Commentary

Trump’s Unwise Travel Ban

The leaked draft of an executive order to, among other things, bar the entry of travelers from certain Muslim countries for at least thirty days immediately generated intense controversy, mixed with outrage. The final version proved to be even harsher, with a ninety-day ban. A court challenge, filed by the American Civil Liberties Union, immediately followed, with a federal judge issuing a stay. In the meantime, though, hundreds of Middle Eastern travelers were stuck at airports in the United States.

Trump’s order reflects a thoroughly unwise policy. Putting out the unwelcome mat to a major portion of Middle East populations is hardly a way to reduce the already strong anti-American sentiment in that region. For example, the order would effectively bar students who wish to study at American colleges and universities. Yet those young people are precisely the future opinion shapers that U.S. leaders need to cultivate to develop a friendlier attitude toward the United States and toward Western values. At a minimum, Trump’s executive order would greatly retard that process.

There is also a curious selectivity in the nations targeted for this restriction. The order identified seven countries for the blacklist: Iran, Iraq, Libya, Somalia, Sudan, Syria and Yemen. Some of the targets are unsurprising. Given Washington’s long-standing feud with Iran, for example, it would have been startling if Tehran had not been included. However, some of the others are highly questionable. Iraq has been and remains a U.S. ally in Washington’s war against ISIS. Indeed, U.S. military personnel are currently supporting the Iraqi military’s offensive to retake the city of Mosul. Barring Iraqi citizens from traveling to the United States would seem to be a kick in the teeth to that ally, and the leaked draft order quickly generated angry reactions in Iraq.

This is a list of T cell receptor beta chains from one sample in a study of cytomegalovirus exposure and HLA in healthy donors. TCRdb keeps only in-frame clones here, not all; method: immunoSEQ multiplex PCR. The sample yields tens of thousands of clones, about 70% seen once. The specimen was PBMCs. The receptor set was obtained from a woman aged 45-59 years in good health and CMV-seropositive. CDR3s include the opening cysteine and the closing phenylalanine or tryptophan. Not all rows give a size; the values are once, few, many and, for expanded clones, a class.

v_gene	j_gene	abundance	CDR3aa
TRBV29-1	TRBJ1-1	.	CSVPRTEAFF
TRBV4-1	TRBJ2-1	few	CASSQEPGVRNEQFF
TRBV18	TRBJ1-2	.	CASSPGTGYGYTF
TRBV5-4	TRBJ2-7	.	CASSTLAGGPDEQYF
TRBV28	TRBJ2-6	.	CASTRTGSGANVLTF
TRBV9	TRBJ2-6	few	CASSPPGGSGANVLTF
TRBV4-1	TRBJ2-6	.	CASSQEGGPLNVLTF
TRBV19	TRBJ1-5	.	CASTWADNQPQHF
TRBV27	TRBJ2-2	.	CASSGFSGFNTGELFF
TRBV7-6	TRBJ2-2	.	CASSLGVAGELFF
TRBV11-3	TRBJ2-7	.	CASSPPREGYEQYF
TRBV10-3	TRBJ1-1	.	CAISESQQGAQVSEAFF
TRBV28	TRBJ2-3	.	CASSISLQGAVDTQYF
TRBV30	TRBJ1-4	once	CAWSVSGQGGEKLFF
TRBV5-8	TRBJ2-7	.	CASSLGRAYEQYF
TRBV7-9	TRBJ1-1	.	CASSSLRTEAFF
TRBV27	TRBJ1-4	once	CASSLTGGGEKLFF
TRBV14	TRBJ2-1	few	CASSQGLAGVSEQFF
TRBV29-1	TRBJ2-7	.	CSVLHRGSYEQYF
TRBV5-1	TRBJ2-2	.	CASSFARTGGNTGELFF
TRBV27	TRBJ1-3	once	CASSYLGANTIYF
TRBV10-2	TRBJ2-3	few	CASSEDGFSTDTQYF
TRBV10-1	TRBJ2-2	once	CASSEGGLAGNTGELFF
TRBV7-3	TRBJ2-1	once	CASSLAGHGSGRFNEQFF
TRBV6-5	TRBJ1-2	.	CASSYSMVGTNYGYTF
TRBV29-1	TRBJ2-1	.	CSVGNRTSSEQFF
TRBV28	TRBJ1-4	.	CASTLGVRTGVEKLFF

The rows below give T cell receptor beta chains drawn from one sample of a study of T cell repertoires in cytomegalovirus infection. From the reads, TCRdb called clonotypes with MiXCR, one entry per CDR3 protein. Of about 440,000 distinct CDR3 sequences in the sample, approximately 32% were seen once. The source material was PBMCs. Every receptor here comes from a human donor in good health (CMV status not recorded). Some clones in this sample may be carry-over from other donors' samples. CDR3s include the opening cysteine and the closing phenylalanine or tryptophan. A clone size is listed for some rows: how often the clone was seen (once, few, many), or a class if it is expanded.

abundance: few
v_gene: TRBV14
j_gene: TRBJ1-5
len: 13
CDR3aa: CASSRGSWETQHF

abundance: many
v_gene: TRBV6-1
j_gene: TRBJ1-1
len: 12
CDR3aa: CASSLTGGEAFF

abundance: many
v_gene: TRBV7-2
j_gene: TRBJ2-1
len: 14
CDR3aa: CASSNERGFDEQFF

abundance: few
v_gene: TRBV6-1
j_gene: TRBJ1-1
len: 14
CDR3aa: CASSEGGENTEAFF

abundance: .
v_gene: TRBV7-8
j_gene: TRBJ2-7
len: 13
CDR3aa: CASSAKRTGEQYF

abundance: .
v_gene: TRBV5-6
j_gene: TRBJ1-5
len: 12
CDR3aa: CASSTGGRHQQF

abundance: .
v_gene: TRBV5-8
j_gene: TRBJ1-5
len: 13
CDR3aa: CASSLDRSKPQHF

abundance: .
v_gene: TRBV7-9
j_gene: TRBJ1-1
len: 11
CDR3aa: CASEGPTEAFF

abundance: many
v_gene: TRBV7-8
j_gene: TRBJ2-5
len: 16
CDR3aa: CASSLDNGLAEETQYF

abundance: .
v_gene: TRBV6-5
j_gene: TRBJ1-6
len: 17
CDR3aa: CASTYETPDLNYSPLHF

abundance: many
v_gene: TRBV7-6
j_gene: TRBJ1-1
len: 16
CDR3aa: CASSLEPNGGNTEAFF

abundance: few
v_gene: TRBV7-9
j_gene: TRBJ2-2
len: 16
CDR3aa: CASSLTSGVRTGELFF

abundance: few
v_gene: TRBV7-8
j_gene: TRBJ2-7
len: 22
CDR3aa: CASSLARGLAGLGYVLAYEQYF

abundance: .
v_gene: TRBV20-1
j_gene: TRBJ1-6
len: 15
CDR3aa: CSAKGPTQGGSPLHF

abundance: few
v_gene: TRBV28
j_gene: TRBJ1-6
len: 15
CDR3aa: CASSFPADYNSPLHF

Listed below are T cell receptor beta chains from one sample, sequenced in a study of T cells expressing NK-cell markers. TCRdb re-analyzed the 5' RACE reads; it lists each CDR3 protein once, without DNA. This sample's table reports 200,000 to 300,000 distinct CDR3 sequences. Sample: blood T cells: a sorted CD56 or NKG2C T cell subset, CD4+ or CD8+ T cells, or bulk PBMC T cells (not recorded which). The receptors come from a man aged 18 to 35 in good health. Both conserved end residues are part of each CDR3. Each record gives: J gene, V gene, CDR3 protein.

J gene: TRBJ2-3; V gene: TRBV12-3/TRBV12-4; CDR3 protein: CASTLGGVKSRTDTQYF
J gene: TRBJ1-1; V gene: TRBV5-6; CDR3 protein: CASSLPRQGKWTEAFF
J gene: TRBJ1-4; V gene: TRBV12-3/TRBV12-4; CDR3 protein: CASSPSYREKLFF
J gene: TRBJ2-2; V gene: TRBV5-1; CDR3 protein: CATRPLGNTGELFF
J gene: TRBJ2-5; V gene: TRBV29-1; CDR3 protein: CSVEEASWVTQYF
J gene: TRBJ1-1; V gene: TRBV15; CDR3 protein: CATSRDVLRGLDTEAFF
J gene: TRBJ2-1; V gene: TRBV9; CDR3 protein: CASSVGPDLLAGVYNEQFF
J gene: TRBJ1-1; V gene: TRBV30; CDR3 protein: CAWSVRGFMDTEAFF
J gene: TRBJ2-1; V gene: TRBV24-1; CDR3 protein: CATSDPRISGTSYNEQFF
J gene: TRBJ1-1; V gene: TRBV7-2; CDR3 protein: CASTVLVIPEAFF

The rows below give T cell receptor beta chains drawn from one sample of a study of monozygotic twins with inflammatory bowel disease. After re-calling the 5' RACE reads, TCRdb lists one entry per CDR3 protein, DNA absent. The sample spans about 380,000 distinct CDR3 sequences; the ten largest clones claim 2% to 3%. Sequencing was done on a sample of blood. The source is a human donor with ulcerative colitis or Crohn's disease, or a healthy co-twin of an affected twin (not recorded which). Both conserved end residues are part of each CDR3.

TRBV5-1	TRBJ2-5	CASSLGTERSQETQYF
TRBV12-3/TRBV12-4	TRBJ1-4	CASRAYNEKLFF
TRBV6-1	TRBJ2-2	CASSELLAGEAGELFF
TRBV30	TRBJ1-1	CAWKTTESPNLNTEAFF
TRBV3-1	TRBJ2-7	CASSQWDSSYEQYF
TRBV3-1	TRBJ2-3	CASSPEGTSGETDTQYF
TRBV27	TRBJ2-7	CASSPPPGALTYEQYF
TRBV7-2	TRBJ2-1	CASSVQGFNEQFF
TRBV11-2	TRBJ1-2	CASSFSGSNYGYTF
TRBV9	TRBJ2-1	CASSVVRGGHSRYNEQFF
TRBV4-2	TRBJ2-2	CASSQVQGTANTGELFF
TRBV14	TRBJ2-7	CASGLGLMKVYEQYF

[blockquote]Putting out the unwelcome mat to a major portion of Middle East populations is hardly a way to reduce the already strong anti-American sentiment in that region.

Other nations on the list have produced few, if any, terrorist attacks or even attempted attacks on the American homeland. A study by Cato Institute scholar Alex Nowrasteh regarding the national origins of individuals who committed terrorist attacks on U.S. soil from 1975 through 2015 indicated that the targets of Trump’s order are largely misplaced. For example, no Syrian or Libyan nationals carried out such attacks. Two Somalis made attempts, but did not kill a single person, and the same was true of two Iraqis. A Yemeni national made one failed attempt. U.S. authorities thwarted terrorist forays by six Sudanese and six Iranians over that period. Once again, no fatalities occurred.